Market Trek

with Brian Whitmer

  • Market Trek: “Magnificent 7” vs. “Magnificent 2”: Looking at You, ASML and LVMH

    Would you believe that over the past 15 years only two stocks in Europe’s blue-chip Stoxx50 index have driven 27% of the gains? The luxury giant Moet Hennesy Louis Vuitton (LVMH) and tech heavyweight ASML Holding NV (ASML) have dominated the European stock market. But how much longer? Watch Market Trek host Brian Whitmer as he gives you some Elliott wave-based answers.

    Hey guys, Brian here. Hope your week’s going great.

    We’ve all heard by now of the “Magnificent 7” stocks that are dominating the S&P in Europe. It’s not seven stocks. It’s really just two stocks that have been responsible for most of the gains.

    In this video, we’re going to look at these two stocks, because I think big changes are ahead. Stay with me.

    All right guys, welcome back. No scenery today. Video went a little long.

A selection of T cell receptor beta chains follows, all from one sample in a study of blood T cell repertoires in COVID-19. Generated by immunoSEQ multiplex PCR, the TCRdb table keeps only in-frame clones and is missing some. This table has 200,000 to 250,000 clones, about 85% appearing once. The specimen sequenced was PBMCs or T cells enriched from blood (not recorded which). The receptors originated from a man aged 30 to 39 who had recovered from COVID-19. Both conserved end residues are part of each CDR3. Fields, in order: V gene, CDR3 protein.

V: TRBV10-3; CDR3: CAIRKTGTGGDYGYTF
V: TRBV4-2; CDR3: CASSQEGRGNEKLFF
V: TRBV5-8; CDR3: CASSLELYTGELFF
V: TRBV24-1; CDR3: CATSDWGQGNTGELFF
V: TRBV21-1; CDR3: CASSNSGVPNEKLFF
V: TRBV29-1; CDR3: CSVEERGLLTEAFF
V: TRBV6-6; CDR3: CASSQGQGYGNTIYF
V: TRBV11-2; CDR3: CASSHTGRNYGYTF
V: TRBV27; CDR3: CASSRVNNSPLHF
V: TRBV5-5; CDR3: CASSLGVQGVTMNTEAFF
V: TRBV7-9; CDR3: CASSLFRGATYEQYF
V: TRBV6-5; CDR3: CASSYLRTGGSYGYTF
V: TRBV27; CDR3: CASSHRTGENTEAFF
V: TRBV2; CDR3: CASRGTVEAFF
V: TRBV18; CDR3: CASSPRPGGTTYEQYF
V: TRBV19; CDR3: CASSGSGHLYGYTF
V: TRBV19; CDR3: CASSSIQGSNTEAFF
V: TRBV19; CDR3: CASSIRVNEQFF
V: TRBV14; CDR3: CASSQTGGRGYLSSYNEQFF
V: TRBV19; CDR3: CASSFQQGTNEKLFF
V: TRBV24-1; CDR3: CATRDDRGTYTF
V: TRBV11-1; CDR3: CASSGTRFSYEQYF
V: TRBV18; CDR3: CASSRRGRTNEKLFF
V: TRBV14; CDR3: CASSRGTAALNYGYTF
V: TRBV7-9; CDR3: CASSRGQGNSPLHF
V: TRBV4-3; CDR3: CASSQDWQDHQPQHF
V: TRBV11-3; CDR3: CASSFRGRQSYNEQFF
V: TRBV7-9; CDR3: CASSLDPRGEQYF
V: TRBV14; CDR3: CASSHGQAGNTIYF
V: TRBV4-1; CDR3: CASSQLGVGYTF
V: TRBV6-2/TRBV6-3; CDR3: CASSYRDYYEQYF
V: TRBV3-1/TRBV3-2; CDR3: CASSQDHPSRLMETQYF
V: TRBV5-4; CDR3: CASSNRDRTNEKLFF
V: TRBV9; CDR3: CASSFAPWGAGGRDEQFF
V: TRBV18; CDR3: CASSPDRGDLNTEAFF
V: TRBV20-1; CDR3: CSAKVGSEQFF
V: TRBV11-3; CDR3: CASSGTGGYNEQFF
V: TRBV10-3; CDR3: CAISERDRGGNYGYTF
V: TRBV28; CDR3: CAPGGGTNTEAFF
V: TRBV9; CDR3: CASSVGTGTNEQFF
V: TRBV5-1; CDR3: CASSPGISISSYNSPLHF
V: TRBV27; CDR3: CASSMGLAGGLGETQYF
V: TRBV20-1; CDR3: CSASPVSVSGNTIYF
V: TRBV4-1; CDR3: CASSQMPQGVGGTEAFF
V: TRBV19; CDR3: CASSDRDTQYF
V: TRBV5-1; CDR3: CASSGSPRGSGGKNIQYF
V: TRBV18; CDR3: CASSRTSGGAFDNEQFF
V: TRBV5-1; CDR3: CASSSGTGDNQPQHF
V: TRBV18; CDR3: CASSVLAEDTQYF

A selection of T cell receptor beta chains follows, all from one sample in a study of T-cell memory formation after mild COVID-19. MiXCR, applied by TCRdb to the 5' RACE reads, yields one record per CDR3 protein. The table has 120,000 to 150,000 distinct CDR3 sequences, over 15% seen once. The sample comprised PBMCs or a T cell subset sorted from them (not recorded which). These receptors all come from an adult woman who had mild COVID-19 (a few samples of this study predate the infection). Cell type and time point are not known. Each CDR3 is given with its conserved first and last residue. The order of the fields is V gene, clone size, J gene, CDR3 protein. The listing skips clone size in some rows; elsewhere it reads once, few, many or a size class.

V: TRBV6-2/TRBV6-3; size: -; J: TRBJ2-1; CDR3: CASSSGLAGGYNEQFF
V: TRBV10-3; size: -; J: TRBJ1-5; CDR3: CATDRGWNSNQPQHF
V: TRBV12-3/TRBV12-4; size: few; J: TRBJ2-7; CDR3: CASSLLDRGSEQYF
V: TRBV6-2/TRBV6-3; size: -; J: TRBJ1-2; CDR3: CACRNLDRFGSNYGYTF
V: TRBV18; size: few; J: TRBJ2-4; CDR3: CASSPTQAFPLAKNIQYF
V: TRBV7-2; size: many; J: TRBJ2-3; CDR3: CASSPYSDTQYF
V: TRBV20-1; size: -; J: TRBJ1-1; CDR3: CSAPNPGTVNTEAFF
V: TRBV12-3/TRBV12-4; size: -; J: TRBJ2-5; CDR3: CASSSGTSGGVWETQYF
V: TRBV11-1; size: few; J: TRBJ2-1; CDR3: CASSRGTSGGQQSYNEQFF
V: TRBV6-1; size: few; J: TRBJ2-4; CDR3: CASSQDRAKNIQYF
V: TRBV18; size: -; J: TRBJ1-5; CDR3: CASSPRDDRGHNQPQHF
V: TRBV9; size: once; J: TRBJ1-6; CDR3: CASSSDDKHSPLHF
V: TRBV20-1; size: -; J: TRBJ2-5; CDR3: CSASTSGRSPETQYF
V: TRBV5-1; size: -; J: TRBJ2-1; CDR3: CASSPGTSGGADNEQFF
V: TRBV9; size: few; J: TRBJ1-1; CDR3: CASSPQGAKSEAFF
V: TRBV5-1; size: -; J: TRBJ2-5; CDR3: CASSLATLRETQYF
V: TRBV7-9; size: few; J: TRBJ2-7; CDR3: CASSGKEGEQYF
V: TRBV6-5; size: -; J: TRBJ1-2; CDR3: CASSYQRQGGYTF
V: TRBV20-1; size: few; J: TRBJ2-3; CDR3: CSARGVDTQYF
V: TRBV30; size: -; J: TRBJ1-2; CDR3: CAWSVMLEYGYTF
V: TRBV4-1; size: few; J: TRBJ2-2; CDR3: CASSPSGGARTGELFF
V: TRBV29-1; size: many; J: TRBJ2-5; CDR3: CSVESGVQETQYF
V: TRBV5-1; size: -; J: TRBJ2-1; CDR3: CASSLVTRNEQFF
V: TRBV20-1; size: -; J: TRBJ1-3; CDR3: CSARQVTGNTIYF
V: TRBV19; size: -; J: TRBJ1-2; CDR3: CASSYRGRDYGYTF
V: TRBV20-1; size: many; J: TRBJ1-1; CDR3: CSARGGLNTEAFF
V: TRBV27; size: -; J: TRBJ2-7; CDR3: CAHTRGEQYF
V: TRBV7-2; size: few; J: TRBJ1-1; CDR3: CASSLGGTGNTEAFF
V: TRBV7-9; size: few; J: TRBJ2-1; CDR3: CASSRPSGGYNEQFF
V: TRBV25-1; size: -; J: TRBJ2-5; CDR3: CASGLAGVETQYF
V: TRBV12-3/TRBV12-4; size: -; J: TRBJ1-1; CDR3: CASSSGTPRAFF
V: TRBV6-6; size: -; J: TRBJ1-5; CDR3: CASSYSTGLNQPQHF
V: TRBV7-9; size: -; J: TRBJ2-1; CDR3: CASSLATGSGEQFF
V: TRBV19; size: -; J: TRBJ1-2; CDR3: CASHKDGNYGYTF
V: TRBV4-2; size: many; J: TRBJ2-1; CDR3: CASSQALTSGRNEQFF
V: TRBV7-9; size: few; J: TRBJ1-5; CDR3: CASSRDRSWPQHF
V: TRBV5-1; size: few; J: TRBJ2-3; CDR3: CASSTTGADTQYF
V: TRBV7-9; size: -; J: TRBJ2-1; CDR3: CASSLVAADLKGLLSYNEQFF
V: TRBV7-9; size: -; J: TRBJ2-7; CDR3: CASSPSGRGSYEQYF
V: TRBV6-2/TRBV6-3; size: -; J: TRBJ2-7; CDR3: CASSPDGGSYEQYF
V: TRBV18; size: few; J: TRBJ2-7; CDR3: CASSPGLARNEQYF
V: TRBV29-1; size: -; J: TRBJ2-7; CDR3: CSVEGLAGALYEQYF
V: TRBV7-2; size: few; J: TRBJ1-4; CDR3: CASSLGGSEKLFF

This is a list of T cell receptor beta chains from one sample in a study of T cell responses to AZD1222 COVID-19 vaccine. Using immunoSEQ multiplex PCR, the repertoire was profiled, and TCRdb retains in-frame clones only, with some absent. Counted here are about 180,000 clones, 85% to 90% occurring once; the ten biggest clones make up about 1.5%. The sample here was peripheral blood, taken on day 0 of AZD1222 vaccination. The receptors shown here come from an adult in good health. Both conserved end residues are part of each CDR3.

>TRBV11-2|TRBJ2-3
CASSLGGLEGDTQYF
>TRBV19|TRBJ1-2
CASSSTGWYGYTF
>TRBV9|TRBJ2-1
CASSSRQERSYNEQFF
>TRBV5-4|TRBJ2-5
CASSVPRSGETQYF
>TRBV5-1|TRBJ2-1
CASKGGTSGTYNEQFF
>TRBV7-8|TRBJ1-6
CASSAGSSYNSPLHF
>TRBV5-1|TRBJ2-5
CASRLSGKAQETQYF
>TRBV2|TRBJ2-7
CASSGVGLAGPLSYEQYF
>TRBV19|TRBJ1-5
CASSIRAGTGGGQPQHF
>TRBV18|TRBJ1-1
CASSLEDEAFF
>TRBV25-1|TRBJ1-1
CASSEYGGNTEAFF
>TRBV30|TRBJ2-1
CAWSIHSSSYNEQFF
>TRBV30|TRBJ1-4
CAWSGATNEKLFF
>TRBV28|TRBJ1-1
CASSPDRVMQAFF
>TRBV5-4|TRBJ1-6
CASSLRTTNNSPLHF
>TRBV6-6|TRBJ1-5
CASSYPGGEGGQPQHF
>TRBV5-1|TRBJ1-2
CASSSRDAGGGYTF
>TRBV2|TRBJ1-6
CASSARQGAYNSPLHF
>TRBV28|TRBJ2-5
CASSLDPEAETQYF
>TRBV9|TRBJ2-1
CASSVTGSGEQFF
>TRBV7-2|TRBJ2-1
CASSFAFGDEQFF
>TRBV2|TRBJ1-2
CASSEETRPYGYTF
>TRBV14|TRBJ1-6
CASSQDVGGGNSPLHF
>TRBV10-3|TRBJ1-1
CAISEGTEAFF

The two stocks in question — LVMH and ASML — these two stocks account for 27% of the gains in the Stoxx50 since 2009. Two stocks out of 50, more than a quarter of the gains over 15 years. This is a concentrated market that we think is dangerous.

    Here is LVMH, the world’s largest luxury company, peaked nearly a year ago, textbook impulsive decline. The reason we’ve been so focused on this specific stock is because it dominates the luxury sector and because the luxury sector dominates many European indexes. I’ll just put up this chart for new subscribers that we showed last June.

    So eight months ago, this was just a couple months after the top and just as we completed that initial five down. We showed this long-term chart and we said, hey, this is a five-wave rise from 2008 and a reversal is likely.